This study examines the asymmetric effect of government spending on economic growth in Nigeria over the period 1980–2017. Specifically, this study investigates whether the…

Abstract

Purpose

This study examines the asymmetric effect of government spending on economic growth in Nigeria over the period 1980–2017. Specifically, this study investigates whether the response of economic growth to government spending shocks differs according to the nature of shocks on them. In addition, the authors examine whether the stabilizing effects of fiscal policies are dependent on the state of the business cycle.

Design/methodology/approach

The study adopts the linear fiscal reaction function in addition to the nonlinear regression model of Hatemi-J (2011, 2012), Granger and Yoon (2002), which allows us to separate negative shocks from positive shocks to government spending. Similarly, the authors adopt the generalized method of moments (GMM) techniques of Hansen (1982) to account for simultaneity and endogeneity problems inherent in dynamic model.

Findings

The authors’ findings reveal that there is evidence of asymmetry in the government spending–economic growth nexus in Nigeria over the period of study. Specifically, the authors find that the response of economic growth to government spending shocks differs according to the nature of shocks on them. More specifically, the study established that the stabilizing effects of fiscal policies are dependent on the state of the business cycle.

Originality/value

Unlike the traditional method of modeling asymmetry, which adopts the simple inclusion of a squared government spending term or by the inclusion of a cubic government spending term, the model adopted in this study allows us to model shocks and show how the responses of economic growth to government expenditure differ according to the nature of shocks on them.

Details

Journal of Economic and Administrative Sciences, vol. 37 no. 4
Type: Research Article
ISSN: 1026-4116

Keywords

Article
Publication date: 4 June 2020

Olumide Olusegun Olaoye, Monica Orisadare, Ukafor Ukafor Okorie and Ezekiel Abanikanda

The purpose of this study is to investigate the effect of government expenditure on economic growth in 15 Economic Community of West African States (ECOWAS) countries over…

Abstract

Purpose

The purpose of this study is to investigate the effect of government expenditure on economic growth in 15 Economic Community of West African States (ECOWAS) countries over the period of 2005–2017. More precisely, this paper investigates whether institutional environment influences the effect of government spending on economic growth.

Design/methodology/approach

This study adopts the generalized method of moments-system method of estimation to address the problem of dynamic endogeneity inherent in the relationship. Similarly, unlike previous studies which assume that the disturbances of a panel model are cross-sectionally independent, we account for cross-section dependency and cross-country heterogeneity inherent in empirical modeling using Driscoll and Kraay's nonparametric covariance matrix estimator, adjusted for use with both balanced and unbalanced panels along with Monte Carlo simulations.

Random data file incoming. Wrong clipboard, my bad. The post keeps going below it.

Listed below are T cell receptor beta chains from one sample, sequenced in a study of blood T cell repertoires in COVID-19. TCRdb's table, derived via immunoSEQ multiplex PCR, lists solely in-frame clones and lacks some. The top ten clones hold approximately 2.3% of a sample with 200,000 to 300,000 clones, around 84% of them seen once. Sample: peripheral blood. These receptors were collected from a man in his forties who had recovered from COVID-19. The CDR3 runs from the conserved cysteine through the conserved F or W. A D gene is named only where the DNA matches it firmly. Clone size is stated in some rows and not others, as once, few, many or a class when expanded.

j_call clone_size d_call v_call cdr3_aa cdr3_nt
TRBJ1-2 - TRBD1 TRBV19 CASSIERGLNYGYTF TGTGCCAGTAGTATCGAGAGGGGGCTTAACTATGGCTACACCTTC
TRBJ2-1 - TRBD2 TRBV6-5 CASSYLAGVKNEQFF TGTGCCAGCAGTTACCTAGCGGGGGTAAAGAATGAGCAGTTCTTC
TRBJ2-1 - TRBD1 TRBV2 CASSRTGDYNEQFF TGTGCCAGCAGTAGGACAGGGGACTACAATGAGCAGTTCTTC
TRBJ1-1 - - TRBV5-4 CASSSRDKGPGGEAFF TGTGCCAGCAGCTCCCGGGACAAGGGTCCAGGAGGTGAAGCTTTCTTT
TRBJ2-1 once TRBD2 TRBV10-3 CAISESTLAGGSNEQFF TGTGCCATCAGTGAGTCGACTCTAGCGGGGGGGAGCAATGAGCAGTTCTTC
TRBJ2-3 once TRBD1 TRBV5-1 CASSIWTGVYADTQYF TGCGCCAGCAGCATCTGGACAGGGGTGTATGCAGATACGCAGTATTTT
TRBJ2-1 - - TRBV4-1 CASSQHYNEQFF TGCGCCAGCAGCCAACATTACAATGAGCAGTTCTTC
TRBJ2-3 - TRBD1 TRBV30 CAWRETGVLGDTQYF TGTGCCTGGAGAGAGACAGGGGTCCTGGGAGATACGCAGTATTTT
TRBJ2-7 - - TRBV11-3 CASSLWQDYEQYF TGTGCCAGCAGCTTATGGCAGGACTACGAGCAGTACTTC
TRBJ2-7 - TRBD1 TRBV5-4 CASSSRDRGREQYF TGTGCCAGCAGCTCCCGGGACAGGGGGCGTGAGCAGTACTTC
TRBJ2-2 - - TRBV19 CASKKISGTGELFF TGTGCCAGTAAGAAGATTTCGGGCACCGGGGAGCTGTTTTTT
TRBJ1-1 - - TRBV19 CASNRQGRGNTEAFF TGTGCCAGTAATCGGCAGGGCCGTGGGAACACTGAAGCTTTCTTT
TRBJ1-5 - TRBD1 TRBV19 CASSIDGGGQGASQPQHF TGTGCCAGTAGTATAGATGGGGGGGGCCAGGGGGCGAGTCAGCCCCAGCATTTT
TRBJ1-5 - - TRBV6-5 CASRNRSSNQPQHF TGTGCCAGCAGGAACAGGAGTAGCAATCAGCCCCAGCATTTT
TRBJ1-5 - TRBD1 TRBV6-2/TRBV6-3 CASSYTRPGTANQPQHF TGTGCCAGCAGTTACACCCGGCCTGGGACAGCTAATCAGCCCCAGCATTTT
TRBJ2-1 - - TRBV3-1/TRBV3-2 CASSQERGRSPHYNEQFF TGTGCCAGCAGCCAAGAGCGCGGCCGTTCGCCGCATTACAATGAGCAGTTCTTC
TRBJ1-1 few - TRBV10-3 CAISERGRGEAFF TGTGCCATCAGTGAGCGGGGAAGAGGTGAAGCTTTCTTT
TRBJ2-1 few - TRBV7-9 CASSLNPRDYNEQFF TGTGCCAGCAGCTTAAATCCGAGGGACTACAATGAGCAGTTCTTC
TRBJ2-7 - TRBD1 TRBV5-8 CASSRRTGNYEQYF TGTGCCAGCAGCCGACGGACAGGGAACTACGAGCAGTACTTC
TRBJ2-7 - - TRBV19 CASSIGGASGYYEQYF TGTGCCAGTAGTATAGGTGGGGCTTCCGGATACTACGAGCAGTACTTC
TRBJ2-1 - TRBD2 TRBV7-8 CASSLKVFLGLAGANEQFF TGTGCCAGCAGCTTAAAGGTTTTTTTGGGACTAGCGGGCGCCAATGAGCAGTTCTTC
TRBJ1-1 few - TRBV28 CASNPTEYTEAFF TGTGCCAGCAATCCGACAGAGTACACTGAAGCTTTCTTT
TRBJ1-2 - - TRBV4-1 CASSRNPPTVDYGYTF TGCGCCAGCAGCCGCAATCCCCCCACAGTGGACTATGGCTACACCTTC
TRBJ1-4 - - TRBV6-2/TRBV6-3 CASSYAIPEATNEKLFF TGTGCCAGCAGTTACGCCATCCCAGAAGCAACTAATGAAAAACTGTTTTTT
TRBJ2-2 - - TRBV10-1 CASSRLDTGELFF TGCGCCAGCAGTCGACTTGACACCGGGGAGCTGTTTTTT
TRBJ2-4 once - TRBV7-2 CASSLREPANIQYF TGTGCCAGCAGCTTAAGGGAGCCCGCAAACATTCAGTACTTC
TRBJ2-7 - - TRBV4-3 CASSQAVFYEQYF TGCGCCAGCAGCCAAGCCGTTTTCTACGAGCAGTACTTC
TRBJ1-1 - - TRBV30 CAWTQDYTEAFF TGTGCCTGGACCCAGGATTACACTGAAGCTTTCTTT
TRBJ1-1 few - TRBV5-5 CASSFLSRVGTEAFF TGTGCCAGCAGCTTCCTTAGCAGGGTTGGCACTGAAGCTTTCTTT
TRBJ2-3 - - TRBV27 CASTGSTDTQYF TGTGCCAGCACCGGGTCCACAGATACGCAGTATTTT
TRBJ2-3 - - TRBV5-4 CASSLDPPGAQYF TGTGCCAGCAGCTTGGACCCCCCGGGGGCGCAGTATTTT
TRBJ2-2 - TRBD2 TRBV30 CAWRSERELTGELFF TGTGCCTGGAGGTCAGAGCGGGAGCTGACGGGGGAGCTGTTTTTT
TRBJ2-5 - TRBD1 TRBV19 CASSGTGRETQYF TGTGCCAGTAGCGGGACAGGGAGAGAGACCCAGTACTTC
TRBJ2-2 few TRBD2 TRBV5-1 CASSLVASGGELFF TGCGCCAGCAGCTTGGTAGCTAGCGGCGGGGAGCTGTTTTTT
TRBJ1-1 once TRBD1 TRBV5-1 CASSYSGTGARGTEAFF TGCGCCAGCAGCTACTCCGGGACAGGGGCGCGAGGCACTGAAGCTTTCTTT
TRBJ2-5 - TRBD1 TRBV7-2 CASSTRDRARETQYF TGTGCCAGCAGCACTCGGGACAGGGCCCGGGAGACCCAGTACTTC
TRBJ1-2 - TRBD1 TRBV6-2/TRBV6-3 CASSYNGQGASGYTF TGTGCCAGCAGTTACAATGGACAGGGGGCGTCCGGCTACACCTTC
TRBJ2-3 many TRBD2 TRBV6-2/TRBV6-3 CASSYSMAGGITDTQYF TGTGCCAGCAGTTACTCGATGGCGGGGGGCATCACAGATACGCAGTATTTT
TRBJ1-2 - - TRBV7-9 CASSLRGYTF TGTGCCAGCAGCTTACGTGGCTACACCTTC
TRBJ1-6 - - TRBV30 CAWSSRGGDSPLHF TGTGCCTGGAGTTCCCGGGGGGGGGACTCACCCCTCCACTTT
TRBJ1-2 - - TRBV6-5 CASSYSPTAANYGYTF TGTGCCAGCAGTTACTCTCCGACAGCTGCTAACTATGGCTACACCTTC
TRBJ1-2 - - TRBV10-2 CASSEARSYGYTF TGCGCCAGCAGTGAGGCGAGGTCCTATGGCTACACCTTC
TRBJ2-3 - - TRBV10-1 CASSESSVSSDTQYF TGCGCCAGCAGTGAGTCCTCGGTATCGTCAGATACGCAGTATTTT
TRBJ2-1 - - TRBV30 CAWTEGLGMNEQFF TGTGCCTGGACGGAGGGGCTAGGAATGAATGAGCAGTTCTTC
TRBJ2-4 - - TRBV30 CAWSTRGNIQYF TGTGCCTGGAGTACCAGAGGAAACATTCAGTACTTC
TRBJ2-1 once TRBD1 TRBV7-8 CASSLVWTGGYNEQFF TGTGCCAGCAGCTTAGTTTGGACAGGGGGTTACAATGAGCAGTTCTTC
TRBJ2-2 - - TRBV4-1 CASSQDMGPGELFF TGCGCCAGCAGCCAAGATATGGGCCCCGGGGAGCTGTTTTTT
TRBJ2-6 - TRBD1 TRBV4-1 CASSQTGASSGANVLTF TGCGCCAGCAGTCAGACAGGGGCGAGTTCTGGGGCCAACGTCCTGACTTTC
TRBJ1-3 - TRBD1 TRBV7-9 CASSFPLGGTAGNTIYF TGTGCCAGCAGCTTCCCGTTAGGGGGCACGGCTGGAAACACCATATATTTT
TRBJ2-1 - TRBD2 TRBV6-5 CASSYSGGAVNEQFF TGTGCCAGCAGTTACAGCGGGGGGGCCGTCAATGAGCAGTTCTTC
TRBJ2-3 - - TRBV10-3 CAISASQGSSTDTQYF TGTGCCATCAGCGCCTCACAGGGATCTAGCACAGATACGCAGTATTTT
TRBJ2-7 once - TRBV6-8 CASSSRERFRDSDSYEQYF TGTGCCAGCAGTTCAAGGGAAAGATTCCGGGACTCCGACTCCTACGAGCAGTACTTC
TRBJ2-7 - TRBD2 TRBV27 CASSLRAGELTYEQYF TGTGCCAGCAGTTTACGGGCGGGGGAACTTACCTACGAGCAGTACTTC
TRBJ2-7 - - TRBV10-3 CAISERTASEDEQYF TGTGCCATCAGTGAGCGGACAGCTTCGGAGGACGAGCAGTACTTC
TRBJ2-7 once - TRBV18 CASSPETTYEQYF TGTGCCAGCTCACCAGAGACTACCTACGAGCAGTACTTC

Findings

The authors find that though, government spending has a positive impact on economic growth but the level of institutional quality adversely affect that positive impact. This suggests that the institutional environment in ECOWAS countries is a drag and not a push factor for government fiscal operations and/policies. Thus, the results provide empirical evidence that there is a conditional relationship between government spending and economic growth in African countries. That is, the effect of government spending on economic growth is dependent on the quality of institutions. Lastly, these findings suggest that in order for government spending to contribute to economic growth, African countries must develop a strong institutional environment.

Originality/value

Unlike previous time series studies for African countries which concentrated on the two variable case, we include institutional quality as a third variable to underline the potential importance of institutional quality for economic growth in ECOWAS countries.

Details

Journal of Economic and Administrative Sciences, vol. 36 no. 4
Type: Research Article
ISSN: 1026-4116

Keywords

Article
Publication date: 7 November 2019

Olumide Olusegun Olaoye, Monica Orisadare and Ukafor Ukafor Okorie

The purpose of this paper is to examine the direction of causality between government expenditure and economic growth in the Economic Community of West African States…

Abstract

Purpose

The purpose of this paper is to examine the direction of causality between government expenditure and economic growth in the Economic Community of West African States (ECOWAS) countries.

Design/methodology/approach

The study adopts the recently developed panel vector autoregressive (PVAR) by Love and Abrrigo (2015) and two-step system generalized method of moments (GMM) in order to resolve the inherent problems of endogeneity and persistence in economic data.

Findings

The results from the study show no evidence of either unidirectional or bidirectional causal relationship between government expenditure and economic growth in ECOWAS member countries.

Originality/value

Unlike previous studies that adopted cointegration technique, we adopt a system GMM through the application of a dynamic PVAR framework within the framework of panel data analysis in order to address the possibility of feedback effect in the causal relationship between government expenditure and economic growth. In addition the PVAR also allows us to model shocks across countries.

Details

Journal of Economic and Administrative Sciences, vol. 36 no. 3
Type: Research Article
ISSN: 1026-4116

Keywords